International Trade: Patent protection is safest option

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Some companies, mainly those operating in niche markets believe that new product innovation is the best form of defence, but for the majority, taking a patent out on a product or technology is an absolute must.

Graeme Orchison, North West head of Intellectual Property at law firm DLA Piper, says a safety-first approach to patent protection is recommended.

To download our International Trade supplement, sponsored by DLA Piper and RSM Tenon, click here. 

He explains: “If you have spent three years investing, researching and creating a product, it is something you are going to want to protect through a patent, and this gives you a 20-year monopoly on it.”

Patents and trademarks are important, but can be both costly and difficult to enforce in different overseas markets.

Mr Orchison adds: “The thing to remember is that a lot of relevant IP rights are territorial. If you have protection in the UK and you want to sell in France or China, it’s important that you have to have the equivalent protection for those countries.”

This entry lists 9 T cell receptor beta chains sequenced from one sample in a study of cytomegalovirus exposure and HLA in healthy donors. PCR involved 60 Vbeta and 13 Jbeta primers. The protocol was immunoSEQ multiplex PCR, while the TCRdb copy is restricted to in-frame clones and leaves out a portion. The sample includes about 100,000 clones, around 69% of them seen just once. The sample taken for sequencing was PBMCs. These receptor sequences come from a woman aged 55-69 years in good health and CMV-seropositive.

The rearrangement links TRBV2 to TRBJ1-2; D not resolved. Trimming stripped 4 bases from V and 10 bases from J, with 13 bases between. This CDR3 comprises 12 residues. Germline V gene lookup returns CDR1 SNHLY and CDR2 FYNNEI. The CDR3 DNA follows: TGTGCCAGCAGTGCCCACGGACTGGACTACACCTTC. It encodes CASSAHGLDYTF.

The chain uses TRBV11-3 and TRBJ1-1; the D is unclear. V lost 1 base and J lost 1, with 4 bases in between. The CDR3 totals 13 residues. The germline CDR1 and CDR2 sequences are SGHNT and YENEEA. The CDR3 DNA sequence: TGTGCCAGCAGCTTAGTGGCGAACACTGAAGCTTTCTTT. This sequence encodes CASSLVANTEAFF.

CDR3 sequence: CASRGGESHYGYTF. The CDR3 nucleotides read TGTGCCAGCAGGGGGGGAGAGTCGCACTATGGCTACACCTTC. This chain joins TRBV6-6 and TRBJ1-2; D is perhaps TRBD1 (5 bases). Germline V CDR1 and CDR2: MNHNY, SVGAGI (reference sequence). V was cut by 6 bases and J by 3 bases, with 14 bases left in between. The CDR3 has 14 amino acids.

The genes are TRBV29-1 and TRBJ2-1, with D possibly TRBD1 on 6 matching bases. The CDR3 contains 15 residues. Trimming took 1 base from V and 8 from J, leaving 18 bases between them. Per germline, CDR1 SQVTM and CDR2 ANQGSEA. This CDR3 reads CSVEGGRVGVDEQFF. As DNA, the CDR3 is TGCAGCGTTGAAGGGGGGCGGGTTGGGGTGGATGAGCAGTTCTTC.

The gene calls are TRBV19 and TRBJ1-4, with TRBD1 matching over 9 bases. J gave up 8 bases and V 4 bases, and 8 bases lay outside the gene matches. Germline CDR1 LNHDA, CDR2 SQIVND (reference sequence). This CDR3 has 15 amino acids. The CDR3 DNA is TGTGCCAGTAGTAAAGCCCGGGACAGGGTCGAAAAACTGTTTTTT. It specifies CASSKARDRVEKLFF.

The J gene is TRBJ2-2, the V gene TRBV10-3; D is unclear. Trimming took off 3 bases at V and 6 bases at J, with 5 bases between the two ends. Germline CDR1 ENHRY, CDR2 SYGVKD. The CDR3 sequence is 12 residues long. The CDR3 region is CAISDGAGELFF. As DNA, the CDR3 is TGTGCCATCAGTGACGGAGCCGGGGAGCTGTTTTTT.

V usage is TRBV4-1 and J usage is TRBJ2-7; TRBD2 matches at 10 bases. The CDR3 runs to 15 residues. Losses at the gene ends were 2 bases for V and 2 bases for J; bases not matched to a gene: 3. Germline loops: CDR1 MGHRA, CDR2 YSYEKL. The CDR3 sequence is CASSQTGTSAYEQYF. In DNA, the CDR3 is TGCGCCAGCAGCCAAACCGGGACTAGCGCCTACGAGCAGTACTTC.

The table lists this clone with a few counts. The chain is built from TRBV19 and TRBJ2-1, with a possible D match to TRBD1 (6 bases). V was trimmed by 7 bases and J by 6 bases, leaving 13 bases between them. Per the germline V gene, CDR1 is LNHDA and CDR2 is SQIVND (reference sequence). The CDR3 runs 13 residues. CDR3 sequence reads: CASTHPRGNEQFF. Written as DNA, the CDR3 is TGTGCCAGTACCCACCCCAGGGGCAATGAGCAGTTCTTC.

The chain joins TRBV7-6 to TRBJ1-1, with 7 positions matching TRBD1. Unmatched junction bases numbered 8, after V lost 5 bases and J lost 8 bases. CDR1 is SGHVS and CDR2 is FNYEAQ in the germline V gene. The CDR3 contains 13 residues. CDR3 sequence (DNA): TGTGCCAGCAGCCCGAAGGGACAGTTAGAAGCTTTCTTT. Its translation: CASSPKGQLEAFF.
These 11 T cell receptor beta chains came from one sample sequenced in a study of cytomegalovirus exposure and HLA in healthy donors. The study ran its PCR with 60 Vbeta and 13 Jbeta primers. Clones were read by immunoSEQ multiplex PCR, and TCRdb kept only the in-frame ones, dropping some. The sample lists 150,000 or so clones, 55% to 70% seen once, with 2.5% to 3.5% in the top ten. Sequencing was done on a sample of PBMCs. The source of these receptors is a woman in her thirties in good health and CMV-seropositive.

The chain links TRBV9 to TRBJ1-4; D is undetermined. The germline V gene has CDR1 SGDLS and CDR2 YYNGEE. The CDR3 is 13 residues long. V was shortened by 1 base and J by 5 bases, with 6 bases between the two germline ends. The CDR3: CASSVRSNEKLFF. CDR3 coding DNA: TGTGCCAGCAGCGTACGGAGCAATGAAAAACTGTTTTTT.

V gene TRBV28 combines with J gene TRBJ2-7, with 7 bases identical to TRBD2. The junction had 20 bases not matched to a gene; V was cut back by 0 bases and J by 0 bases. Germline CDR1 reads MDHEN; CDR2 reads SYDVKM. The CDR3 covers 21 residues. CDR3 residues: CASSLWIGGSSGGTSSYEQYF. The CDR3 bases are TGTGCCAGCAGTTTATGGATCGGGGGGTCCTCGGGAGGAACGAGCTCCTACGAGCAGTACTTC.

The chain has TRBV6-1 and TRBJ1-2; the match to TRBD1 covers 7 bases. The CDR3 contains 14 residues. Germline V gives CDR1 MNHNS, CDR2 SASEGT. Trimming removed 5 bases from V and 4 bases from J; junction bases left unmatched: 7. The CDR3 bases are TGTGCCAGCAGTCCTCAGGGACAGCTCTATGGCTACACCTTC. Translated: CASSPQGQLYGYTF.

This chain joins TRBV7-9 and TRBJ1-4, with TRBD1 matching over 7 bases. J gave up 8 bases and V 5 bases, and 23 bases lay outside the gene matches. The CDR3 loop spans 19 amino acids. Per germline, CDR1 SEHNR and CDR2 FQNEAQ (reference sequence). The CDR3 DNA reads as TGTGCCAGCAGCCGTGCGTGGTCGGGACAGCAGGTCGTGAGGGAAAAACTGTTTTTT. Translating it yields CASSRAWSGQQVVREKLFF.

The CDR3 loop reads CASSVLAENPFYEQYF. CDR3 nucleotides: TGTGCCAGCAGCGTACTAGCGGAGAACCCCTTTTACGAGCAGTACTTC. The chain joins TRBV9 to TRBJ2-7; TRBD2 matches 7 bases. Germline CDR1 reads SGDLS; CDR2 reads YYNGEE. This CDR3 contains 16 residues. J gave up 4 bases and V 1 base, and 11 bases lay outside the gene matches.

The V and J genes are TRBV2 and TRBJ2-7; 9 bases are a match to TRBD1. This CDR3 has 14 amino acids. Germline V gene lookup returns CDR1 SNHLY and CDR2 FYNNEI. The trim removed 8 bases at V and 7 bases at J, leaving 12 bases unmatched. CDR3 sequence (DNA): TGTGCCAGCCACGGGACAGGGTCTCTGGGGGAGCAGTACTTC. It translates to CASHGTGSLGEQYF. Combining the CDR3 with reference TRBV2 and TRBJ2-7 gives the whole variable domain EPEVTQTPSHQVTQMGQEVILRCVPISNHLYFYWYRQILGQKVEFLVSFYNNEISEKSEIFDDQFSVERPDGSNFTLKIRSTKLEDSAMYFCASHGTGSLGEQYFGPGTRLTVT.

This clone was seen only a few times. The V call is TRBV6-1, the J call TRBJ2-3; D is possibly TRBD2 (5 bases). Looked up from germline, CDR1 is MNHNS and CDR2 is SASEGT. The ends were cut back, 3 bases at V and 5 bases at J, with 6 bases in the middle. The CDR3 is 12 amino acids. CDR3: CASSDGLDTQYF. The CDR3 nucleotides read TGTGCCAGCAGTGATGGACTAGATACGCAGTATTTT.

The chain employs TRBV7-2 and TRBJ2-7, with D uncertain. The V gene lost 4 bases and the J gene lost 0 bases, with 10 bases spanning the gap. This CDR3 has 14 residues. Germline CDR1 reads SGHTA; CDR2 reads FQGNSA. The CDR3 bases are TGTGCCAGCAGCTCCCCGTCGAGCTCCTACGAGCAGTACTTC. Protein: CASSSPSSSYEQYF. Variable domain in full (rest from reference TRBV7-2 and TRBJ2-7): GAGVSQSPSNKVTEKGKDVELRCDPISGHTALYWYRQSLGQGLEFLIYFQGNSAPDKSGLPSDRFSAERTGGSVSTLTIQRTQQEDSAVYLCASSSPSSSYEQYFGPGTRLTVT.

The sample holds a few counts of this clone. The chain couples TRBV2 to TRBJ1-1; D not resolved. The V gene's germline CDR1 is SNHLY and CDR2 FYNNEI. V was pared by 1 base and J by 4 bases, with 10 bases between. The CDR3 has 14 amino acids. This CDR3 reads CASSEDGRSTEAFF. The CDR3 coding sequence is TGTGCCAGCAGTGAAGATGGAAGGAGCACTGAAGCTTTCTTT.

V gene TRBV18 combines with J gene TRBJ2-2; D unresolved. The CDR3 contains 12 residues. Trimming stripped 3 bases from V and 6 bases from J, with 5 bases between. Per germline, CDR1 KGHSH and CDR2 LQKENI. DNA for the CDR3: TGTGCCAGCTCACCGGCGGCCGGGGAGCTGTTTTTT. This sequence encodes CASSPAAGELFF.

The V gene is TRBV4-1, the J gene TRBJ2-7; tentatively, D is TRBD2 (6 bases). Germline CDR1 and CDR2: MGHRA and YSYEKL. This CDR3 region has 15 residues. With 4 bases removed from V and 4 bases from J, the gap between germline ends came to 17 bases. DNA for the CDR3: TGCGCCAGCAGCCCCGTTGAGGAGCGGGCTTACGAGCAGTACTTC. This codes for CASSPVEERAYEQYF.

He says it’s important that consumer-facing companies entering new territories protect their brand through taking out a trade mark.

“This should be at the top of the list for any business going into a new territory, brands have to be consistent in terms of quality otherwise they can be devalued  and damaged.”

Another way of mitigating risk to IP is to take practical steps, like retaining key data at head office
 
Paul Langhorn, international development partner at RSM Tenon said: “I have one client who uses a unique process to colour plastics. The machine is overseas but the control software all sits over here. So you have something inert in another country and it is controlled from a remote site.”

To download our International Trade supplement, sponsored by DLA Piper and RSM Tenon, click here. 

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